You’ve heard the statistic: enough solar power hits the Earth in an hour to meet our energy needs for an entire year. The trick is harnessing it. Today’s solar cells make use of just under a third of the energy hitting them, overheating to create “hot electrons” that escape before they can be converted into electricity. A study published in this week’s Science demonstrates a new type of solar technology could harness quantum dots to convert two-thirds of the sun’s energy into electrical power.
The technology utilizes semiconductor nanocrystals, or “quantum dots” — which slow the cooling of hot electrons to create time to grab them — and a titanium dioxide conductor to accomplish the task. A previous study pioneered the use of quantum dots to slow the electrons’ cooling. The recently documented breakthrough is significant for its use of an inexpensive titanium dioxide “wire.”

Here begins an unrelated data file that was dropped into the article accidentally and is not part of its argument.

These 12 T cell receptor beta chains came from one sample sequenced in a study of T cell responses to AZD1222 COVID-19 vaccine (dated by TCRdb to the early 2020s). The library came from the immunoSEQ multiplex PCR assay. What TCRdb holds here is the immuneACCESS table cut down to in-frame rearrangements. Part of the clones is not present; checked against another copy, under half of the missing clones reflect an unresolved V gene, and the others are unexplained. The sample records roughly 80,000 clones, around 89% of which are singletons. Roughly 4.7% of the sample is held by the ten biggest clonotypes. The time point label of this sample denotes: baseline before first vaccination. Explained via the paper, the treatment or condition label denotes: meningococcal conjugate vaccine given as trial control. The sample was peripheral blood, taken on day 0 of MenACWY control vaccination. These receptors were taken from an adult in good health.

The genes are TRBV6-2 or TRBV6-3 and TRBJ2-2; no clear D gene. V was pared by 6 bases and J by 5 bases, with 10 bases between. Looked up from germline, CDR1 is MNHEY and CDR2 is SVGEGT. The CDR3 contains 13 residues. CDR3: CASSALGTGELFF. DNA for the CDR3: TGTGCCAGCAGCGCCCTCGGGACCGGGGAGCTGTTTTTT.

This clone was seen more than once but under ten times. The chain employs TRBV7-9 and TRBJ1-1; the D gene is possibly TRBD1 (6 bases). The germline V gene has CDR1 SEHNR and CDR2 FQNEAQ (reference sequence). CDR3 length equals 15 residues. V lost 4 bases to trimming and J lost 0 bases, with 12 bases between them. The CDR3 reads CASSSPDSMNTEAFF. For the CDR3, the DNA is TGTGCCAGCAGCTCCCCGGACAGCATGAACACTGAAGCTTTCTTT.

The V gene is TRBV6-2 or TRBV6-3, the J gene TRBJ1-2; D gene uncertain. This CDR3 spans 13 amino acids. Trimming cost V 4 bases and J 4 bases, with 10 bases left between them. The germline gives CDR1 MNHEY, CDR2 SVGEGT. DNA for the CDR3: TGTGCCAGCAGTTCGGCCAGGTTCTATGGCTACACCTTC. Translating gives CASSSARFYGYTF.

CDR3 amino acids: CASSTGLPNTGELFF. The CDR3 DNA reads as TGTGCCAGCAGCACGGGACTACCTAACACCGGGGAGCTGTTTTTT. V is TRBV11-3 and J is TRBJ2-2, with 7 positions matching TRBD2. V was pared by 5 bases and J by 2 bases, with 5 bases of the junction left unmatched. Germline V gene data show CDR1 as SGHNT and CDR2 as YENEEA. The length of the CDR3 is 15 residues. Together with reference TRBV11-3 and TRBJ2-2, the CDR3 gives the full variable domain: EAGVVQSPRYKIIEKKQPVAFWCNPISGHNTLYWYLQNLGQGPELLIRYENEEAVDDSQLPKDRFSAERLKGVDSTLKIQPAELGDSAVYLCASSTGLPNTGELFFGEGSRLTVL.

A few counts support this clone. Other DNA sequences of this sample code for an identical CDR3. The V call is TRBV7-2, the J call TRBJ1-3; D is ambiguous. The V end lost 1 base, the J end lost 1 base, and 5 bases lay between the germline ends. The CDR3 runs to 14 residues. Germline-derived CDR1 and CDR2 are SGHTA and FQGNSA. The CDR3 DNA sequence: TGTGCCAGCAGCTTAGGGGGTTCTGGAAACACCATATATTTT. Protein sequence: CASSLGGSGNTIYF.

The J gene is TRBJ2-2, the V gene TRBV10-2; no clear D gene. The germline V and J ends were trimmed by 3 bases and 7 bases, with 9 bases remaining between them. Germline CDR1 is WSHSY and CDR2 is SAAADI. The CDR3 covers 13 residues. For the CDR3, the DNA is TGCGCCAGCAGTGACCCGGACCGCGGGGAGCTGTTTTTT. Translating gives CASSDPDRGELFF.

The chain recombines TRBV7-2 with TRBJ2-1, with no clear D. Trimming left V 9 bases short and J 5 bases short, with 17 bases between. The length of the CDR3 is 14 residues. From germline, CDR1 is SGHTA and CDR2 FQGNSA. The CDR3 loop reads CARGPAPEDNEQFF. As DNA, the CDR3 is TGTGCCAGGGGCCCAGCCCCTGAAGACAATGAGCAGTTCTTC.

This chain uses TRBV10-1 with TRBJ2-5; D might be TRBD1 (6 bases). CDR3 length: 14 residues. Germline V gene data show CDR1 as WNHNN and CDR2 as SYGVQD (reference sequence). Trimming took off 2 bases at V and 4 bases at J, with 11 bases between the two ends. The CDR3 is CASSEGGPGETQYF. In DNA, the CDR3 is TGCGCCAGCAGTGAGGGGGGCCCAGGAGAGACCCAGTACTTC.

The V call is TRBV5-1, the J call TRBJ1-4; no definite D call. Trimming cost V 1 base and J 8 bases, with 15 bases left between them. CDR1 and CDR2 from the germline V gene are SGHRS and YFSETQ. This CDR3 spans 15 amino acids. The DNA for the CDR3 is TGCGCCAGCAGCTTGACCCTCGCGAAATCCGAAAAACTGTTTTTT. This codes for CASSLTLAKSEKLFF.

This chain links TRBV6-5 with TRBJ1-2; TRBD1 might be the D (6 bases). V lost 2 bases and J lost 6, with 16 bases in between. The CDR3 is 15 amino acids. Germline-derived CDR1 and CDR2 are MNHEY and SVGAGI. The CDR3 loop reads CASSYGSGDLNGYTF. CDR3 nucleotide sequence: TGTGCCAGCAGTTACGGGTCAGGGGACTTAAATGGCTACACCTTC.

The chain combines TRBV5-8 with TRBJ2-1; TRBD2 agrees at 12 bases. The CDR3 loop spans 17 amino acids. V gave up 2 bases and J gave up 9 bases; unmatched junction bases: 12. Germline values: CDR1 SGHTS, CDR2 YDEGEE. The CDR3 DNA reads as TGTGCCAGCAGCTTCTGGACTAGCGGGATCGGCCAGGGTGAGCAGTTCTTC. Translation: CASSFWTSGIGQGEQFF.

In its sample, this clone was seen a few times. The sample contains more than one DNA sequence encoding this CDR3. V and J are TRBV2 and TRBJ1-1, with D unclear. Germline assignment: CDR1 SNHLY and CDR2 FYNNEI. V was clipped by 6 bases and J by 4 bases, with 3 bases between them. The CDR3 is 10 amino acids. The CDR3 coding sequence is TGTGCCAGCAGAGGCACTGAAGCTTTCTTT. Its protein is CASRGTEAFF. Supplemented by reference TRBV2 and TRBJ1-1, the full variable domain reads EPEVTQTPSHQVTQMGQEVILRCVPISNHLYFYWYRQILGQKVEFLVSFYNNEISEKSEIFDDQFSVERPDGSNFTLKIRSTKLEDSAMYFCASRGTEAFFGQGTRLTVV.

Besides taking the discovery from theoretical science into practical engineering, one big problem still remains: hot electrons also lose their energy as they travel along the wire.
+ University of Minnesota
+ University of Texas
Via Science Daily